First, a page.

deceleration: 0.997
  }),
  Animated.parallel([
    // after decay, in parallel:
    Animated.spring(position, {
      toValue: { x: 0, y: 0 } // return to start
    }),
    Animated.timing(twirl, {
      // and twirl
      toValue: 360
    })
  ])
]).start(); // starting the sequence group

Combining Animated Values

You can make a new animated value by adding, subtracting, multiplying, dividing, or moduloing two animated values:

  • Animated.add()
  • Animated.subtract()
  • Animated.divide()
  • Animated.modulo()
  • Animated.multiply()
//An example, inverting a scale (2x --> 0.5x)
const a = new Animated.Value(1);
const b = Animated.divide(1, a);
Animated.spring(a, {
  toValue: 2
}).start();

Interpolation

The interpolate() method lets you map different input ranges to different output ranges. By default, it will extrapolate the curve beyond the supplied fields, but you may also clamp the output value. By default, it employs linear interpolation but also allows easing functions.

//to convert a 0-1 range to a 0-100 range
value.interpolate({
  inputRange: [0, 1],
  outputRange: [0, 100]
});

Also see,  React Native Reanimated

Handling gestures and other events

Animated. event() can map gestures like panning and scrolling, as well as other events, to animated values. This is accomplished by using a structured map syntax, which allows values to be extracted from complex event objects.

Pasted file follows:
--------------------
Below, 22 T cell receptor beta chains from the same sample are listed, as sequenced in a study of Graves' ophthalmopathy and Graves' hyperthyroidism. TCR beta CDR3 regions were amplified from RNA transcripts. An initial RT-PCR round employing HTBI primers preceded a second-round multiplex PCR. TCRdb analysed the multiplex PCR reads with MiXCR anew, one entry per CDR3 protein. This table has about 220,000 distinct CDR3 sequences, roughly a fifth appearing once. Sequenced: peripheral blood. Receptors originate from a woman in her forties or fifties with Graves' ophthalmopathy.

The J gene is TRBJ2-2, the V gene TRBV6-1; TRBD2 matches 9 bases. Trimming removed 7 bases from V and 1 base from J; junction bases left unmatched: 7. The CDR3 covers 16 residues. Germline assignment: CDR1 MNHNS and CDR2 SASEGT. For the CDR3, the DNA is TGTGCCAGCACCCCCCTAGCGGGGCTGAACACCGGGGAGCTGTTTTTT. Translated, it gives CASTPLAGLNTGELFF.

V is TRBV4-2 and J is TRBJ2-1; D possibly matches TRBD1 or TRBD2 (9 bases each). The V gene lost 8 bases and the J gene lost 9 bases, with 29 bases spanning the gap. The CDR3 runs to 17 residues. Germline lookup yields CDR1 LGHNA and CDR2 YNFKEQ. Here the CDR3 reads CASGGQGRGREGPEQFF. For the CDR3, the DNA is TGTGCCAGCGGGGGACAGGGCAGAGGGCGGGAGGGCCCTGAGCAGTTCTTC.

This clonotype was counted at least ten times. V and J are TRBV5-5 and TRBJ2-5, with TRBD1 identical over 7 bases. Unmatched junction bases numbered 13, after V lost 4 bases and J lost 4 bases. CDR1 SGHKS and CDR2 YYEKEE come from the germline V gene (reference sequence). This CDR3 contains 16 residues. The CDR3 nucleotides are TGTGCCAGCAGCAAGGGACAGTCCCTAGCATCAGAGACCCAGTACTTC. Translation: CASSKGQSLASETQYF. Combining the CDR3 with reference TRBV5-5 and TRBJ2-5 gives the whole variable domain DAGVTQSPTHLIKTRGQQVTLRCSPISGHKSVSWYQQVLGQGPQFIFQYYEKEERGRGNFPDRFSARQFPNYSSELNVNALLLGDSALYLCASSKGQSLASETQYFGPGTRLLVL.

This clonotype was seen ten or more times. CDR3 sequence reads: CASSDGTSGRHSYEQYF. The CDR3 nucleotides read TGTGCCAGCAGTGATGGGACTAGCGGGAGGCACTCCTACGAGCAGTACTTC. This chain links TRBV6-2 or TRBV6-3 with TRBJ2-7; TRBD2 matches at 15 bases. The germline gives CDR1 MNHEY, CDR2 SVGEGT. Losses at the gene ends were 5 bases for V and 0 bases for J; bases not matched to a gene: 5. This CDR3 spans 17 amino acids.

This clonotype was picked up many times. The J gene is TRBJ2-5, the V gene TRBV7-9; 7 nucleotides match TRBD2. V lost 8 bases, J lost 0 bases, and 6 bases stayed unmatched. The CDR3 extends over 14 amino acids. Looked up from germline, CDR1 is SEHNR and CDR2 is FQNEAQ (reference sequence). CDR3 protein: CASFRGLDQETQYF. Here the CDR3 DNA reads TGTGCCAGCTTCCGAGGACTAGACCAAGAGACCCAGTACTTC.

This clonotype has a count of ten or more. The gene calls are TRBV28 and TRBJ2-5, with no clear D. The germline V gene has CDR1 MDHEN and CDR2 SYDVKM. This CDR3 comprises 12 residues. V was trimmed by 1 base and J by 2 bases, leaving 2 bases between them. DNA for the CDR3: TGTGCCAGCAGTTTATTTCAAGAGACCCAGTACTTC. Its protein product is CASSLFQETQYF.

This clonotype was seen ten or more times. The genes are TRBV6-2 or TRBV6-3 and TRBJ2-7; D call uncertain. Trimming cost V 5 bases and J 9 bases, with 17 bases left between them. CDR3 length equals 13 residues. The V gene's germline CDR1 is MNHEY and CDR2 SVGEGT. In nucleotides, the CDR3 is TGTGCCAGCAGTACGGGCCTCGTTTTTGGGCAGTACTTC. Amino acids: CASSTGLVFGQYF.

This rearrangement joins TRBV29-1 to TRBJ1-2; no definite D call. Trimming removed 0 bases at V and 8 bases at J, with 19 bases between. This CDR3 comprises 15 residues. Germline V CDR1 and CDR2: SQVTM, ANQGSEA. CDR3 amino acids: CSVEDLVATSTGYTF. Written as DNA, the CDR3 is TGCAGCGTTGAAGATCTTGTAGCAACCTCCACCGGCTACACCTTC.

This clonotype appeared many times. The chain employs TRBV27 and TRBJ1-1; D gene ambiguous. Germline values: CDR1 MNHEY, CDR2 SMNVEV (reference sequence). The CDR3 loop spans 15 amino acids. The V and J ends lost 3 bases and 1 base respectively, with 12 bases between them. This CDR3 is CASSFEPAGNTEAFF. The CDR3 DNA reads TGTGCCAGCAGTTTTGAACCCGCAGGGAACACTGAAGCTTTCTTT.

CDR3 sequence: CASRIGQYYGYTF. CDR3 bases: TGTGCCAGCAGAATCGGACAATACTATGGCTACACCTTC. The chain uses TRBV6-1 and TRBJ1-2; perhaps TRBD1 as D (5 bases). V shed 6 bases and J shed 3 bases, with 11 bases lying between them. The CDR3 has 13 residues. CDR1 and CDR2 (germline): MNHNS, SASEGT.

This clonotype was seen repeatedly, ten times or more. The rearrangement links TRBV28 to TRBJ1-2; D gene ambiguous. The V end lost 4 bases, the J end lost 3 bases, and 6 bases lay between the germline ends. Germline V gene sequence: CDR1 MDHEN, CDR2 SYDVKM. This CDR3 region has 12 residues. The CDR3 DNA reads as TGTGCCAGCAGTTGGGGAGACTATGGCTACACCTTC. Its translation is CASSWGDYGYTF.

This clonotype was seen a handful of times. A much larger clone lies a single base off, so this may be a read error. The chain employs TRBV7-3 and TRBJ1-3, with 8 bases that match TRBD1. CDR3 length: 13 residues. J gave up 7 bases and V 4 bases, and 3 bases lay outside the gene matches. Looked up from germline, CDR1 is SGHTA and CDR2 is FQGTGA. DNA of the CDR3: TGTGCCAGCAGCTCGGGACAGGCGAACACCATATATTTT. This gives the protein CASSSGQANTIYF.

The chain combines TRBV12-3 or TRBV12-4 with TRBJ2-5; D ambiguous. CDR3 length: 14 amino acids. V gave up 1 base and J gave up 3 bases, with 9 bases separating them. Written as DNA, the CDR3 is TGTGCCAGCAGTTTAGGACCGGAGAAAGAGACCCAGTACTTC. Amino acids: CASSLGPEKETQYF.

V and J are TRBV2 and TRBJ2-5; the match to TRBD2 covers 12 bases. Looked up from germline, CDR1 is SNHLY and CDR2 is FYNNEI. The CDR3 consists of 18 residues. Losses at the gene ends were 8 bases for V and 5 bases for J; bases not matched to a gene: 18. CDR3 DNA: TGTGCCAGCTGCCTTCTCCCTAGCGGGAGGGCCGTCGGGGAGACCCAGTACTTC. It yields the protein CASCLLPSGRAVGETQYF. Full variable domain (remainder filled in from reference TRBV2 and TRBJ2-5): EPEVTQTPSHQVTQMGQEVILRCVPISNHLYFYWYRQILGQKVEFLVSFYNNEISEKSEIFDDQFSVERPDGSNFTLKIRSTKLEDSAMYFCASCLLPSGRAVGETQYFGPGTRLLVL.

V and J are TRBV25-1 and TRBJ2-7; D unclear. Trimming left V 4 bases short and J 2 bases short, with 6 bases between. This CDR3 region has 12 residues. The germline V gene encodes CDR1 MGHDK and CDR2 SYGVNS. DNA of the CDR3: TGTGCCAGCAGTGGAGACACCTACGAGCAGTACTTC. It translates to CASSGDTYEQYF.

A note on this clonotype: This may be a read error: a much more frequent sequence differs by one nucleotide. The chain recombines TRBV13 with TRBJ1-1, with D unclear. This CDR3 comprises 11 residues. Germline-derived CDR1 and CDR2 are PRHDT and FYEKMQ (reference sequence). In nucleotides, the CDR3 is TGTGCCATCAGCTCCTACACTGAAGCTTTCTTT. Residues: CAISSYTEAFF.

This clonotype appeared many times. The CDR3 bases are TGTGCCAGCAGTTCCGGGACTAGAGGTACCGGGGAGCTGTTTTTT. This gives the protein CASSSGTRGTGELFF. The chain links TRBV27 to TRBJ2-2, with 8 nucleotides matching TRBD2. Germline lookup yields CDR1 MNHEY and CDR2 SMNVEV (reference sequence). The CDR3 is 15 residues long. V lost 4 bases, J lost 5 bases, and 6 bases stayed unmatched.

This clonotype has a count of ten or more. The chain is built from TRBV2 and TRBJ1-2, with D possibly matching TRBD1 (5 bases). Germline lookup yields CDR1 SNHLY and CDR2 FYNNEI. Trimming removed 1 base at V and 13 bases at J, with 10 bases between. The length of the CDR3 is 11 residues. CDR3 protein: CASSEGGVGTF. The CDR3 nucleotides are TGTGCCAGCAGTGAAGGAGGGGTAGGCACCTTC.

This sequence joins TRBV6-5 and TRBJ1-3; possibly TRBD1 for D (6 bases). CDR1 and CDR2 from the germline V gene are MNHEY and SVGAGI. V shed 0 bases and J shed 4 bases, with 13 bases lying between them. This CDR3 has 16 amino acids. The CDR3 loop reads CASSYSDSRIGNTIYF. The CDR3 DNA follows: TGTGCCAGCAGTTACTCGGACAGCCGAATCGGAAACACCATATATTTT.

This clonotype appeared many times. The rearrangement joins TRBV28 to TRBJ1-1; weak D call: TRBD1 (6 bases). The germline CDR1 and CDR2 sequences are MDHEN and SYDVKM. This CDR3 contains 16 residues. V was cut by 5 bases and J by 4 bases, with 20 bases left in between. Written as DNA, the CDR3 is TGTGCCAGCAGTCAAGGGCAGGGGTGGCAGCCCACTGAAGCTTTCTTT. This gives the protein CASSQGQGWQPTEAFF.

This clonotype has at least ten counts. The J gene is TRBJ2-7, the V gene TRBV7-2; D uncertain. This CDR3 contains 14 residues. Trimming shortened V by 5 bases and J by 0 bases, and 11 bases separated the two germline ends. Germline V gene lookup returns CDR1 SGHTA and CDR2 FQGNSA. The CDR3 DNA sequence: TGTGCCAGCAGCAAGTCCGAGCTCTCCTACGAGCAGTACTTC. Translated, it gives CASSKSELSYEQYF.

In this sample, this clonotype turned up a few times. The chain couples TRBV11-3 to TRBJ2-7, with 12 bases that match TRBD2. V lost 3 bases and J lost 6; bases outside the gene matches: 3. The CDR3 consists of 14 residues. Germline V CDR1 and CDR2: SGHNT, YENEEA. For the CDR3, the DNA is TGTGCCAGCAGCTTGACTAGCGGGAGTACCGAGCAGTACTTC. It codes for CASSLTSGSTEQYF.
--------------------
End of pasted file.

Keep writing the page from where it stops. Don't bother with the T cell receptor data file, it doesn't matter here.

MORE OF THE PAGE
Example

The view in the following example will fade in and out based on the animated variable animFade. The opacity of the view will change to 1 in 5 seconds and back to 0 in 1 second on clicking the "Fade in View" and "Fade out View" buttons, respectively.

import React, { Component } from "react";
import { Animated, Text, View, StyleSheet, Button, SafeAreaView } from "react-native";
class App extends Component {
  // animFade will be used as the value for opacity. Initial Value: 0
  state = {
    animFade: new Animated.Value(0)
  };
  fadeIn = () => {
    Animated.timing(this.state.fadeAnim, {
      toValue: 1,
      duration: 5000
    }).start();
  };
  fadeOut = () => {
      Animated.timing(this.state.fadeAnim, {
      toValue: 0,
      duration: 1000
    }).start();
  };
  render() {
    return (
      <SafeAreaView style={styles.container}>
        <Animated.View
          style={[
            styles.fadingContainer,
            {
              // Bind opacity to animated value
              opacity: this.state.animFade
            }
          ]}
        >
          <Text style={styles.fadingText}>Fading View!</Text>
        </Animated.View>
        <View style={styles.buttonRow}>
          <Button title="Fade In View" onPress={this.fadeIn} />
          <Button title="Fade Out View" onPress={this.fadeOut} />
        </View>
      </SafeAreaView>
    );
  }
}
const styles = StyleSheet.create({
  container: {
    flex: 1,
    alignItems: "center",
    justifyContent: "center"
  },
  fadingContainer: {
    padding: 20,
    backgroundColor: "powderblue"
  },
  fadingText: {
    fontSize: 28
  },
  buttonRow: {
    flexBasis: 100,
    justifyContent: "space-evenly",
    marginVertical: 16
  }
});
export default App;
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LayoutAnimation

LayoutAnimation allows you to generate and change animations for all views in the next render/layout cycle from a single location. This is useful for updating Flexbox layouts without having to measure or calculate specific properties to animate them directly, and it's advantageous when layout changes may affect ancestors.